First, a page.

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Does Alcoholics Anonymous Work?

by | Questions | 10 comments

Asking does Alcoholics Anonymous work is like asking does a specific diet work with everyone, or does everyone like carrots. The answer is no.

Will AA Work For You?

Will Alcoholics Anonymous work for you? Who knows! You are probably the best judge of that.

Would it work for me? I don’t think so. I can’t be certain. But going on my past experience I would have to say no. I’m not really good at sticking to group things, classes, courses, etc. As soon as I hear religion, or anything that smacks of religion or God, it’s a big turn off for me.Does Alcoholics Anonymous Work

There’s a lot of statistics to back up the AA method and there’s probably an equal amount that refutes it. I say if it helps one person then it’s doing some good.

How To Find Out If You’ll Get Something Out Of the Twelve Step Program!

How do you find out if it’s going to help you? Go to a session! If you have a lot of life experience and you know what is going to work for you and what isn’t, like I do, then you will more than likely know if this type of thing is going to work or not. There’s no point in getting into a quandary over it. Make the decision to do it or not to do it. Go to a meeting or move on to something else. If you have doubts or you can’t make the choice you might as well try it out and see if it’s any good for you. Action is much better that indecision. Indecision will overwhelm you and lead you nowhere.

Until next time…
Onwards and Upwards…


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  1. Anne

    Good topic. It doesn’t work for everyone but it’s worked for me for 21.5 years. I came within a hair’s breath of dying which got my attention. I was terrified because I knew alcohol = death, at least for me, and I never thought it possible to stop drinking (two bottles of wine every day for a decade). It was the fellowship that carried me along when I couldn’t stop crying during the first 90 days. I still go today because I want to help others get sober and when I cut back on meetings my addict brain takes the realm. I’ve seen people stop meetings, drink and die. Some can’t get sober when they come back. I know people with 20+ years who haven’t been to a meeting in a decade. Good for them but that doesn’t work for me.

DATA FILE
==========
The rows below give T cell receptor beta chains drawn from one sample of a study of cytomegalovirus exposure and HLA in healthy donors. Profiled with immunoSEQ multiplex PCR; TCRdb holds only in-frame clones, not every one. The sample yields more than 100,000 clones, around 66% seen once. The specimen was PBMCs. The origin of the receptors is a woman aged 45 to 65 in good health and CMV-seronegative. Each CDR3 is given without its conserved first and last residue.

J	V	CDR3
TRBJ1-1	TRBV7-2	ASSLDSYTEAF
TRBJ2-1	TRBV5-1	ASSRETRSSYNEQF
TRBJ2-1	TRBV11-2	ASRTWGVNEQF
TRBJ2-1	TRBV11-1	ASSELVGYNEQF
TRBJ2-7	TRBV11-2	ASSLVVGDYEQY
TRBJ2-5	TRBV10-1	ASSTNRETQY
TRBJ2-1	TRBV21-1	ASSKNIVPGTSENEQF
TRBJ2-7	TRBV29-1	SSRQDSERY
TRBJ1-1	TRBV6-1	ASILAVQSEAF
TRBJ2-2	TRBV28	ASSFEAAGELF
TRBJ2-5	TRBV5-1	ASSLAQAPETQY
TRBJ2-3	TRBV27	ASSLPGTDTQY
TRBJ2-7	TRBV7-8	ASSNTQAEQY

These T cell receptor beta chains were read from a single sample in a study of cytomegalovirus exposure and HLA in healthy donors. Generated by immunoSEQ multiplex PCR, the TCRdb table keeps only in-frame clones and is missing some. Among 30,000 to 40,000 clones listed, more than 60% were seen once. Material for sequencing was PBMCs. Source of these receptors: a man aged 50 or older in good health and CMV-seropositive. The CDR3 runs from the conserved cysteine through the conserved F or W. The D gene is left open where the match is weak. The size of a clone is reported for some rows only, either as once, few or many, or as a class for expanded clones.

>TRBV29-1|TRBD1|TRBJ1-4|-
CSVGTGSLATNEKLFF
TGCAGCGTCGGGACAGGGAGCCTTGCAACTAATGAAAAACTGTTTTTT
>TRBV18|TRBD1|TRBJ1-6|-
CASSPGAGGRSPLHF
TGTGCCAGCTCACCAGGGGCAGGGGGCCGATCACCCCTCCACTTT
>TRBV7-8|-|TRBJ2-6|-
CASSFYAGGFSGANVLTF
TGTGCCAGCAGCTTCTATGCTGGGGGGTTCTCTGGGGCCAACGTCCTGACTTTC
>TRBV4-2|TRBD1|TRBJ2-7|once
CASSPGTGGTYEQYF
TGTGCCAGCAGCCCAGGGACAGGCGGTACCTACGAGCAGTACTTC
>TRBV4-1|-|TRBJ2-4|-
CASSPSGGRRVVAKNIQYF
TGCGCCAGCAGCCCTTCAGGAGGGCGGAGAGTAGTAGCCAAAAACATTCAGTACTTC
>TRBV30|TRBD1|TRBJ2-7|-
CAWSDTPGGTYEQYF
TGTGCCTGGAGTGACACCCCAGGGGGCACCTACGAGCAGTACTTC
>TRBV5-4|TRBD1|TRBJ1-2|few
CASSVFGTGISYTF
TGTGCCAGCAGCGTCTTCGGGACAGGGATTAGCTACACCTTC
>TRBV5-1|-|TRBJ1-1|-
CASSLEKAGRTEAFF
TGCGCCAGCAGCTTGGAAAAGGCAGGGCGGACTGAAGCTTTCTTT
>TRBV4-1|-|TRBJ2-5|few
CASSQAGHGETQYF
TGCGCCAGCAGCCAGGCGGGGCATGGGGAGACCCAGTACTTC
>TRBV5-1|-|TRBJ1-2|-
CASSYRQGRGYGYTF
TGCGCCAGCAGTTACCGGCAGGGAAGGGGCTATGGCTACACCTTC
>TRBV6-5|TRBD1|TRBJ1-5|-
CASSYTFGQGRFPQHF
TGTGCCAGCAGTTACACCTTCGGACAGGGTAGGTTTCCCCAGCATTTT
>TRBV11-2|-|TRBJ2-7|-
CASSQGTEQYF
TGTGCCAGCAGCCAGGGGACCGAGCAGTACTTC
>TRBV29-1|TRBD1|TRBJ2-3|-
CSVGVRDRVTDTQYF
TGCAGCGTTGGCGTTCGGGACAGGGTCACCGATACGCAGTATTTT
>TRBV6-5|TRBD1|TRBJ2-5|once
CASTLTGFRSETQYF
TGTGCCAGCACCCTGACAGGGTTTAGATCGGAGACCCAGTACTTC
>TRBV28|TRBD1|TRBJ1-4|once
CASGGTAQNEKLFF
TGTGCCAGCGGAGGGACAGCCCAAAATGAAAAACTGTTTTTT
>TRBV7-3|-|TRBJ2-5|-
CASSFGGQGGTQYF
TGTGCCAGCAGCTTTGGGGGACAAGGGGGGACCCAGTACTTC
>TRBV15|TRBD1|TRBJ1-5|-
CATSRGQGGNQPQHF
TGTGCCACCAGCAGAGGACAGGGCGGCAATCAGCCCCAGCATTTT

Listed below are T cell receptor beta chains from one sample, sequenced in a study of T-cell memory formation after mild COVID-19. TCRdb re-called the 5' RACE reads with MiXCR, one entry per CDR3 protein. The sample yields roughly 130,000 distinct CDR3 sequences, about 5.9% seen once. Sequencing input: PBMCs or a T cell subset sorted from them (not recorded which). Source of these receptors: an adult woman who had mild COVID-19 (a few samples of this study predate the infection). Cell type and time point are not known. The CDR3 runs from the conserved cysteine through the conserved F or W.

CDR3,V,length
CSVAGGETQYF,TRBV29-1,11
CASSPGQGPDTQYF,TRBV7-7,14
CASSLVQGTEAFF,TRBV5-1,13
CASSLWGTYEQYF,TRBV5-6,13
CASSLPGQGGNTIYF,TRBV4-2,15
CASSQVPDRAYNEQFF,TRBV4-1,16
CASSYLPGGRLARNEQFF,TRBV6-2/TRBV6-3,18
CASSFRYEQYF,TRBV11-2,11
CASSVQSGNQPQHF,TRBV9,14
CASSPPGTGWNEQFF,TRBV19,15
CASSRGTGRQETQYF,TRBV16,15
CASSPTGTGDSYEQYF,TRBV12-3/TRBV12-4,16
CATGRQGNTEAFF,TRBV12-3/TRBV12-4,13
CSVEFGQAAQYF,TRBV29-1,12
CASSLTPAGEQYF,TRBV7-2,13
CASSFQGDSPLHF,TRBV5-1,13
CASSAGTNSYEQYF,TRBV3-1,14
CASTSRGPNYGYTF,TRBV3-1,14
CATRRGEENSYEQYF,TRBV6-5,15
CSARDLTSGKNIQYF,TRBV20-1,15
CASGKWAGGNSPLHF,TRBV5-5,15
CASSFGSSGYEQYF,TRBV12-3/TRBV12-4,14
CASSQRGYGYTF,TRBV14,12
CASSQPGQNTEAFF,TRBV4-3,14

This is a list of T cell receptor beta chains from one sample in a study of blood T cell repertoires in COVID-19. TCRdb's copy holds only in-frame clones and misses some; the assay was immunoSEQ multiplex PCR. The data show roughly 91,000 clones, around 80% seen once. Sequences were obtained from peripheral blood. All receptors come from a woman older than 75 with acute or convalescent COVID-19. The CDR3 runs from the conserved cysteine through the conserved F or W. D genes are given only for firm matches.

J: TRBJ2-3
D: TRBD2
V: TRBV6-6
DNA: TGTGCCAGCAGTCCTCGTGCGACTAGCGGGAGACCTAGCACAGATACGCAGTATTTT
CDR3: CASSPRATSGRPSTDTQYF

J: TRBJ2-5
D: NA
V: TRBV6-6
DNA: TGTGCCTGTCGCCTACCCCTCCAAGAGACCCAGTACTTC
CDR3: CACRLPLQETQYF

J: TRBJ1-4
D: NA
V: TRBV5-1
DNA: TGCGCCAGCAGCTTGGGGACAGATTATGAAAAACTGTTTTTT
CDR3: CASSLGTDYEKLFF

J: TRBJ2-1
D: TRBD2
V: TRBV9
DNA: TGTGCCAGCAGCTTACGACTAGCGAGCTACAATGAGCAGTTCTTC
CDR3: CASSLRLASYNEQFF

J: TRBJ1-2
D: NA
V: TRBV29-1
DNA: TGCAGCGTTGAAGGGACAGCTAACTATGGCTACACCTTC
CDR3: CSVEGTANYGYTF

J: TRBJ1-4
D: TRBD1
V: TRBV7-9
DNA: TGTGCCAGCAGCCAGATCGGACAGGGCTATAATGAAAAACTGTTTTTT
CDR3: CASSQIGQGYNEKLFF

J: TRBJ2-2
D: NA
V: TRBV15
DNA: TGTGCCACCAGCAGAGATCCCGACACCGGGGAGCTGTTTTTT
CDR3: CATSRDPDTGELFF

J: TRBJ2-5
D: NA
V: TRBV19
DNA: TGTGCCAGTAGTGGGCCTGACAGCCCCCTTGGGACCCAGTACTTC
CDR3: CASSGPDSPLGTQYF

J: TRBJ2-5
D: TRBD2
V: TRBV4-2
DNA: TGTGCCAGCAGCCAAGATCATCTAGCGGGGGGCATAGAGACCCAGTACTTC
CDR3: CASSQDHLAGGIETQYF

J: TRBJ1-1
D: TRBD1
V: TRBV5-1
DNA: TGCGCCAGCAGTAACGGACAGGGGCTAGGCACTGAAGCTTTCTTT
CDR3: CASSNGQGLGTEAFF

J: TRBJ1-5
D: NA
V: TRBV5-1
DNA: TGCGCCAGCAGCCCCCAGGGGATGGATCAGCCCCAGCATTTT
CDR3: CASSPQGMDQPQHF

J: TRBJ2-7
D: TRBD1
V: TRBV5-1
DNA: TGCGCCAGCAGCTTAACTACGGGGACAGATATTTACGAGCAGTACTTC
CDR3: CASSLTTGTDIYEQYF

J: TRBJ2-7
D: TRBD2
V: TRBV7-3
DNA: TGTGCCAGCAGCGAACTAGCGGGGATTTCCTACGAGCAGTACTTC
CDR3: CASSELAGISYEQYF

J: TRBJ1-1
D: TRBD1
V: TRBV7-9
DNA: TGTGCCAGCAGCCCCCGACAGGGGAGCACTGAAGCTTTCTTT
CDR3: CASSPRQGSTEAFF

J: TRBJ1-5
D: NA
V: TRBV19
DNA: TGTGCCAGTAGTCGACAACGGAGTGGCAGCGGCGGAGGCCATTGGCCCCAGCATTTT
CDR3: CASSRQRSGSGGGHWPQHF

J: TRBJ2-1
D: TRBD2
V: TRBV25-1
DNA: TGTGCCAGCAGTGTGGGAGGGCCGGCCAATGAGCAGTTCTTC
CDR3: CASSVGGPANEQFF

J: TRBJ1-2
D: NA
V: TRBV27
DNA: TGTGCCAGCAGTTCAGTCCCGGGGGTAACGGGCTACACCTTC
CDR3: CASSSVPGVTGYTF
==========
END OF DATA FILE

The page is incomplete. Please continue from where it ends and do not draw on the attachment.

Saying the “spiritual part of the program” is like saying “the wet part of the ocean”. I’m an agnostic now as I was on day 1. My higher power is GOD = group of drunks. I’ve done the steps and I pray. I got sober in New York where no one touts Christianity but if I’d been around Bible thumpers I would have stopped going and probably be dead.

    So I had the “gift of desperation” and I still know I could go out. I have another drink in me but I don’t think I have another recovery.

    • Rochelle Laszczak

      Hi Anne –

      If AA has helped you & you’ve had success for 21.5 yrs., then I say keep going.

      I think a lot like Keven thinks about AA except I am a Christian and will always be. But I don’t care for sharing around the table as AA does and then moving to the next person and it’s a collection of comments that do me little good.The only place that I get any good out of that type of thing was when I had to go to Outpatient GroupTherapy. It’s so much different because it’s structured more and a therapist leads the groups and we can give and get feed back. Unlike most AA groups where you cannot politely was your hand and ask for clarification if you don’t know what the hell the other person is trying to articulate. So it’s just boring to me.

      I’ve gotten closer to people in professionally lead groups then in any AA group. I could use group therapy to satisfy the states requirement for getting my driver’s license back but I can’t afford the fee now. All my extra money goes for paying for the interlock device each month ($80-$100) depending on if I pay for 1 or 2 months at a time

      I would like therapy especially 1 on 1 because I could talk with a therapist, one I know and have been to a few times and get more help and that too would be allowed to satisfy my the AA requirement for the state. I WANT TO TALK ABOUT THINGS THAT I CAN’T IN AA – THINGS TOO PERSONAL FOR ME TO TAKE TO AA THAT I COULD USE HELP WITH. THINGS LIKE THAT WHICH HAVE LED TO DRINKING. If I could, doing that 1-2x per month on a long term basis – just ongoing, would be of so much more help.

      We all know what works for us best for us. Take care!


      • Anne

        Good comments here, thanks for your posts. Regarding sharing, it isn’t about other people, it helps me get stuff off my chest. I don’t know why, but I feel better after I’ve opened up and left the problem in the room. It’s not group therapy. For that I prefer cognitive therapy (one-0n-one). I suppose the state wants proof you’ve gone to a meeting, the reason they make some people get a signature. There aren’t any options to AA, it’s the only public program out there.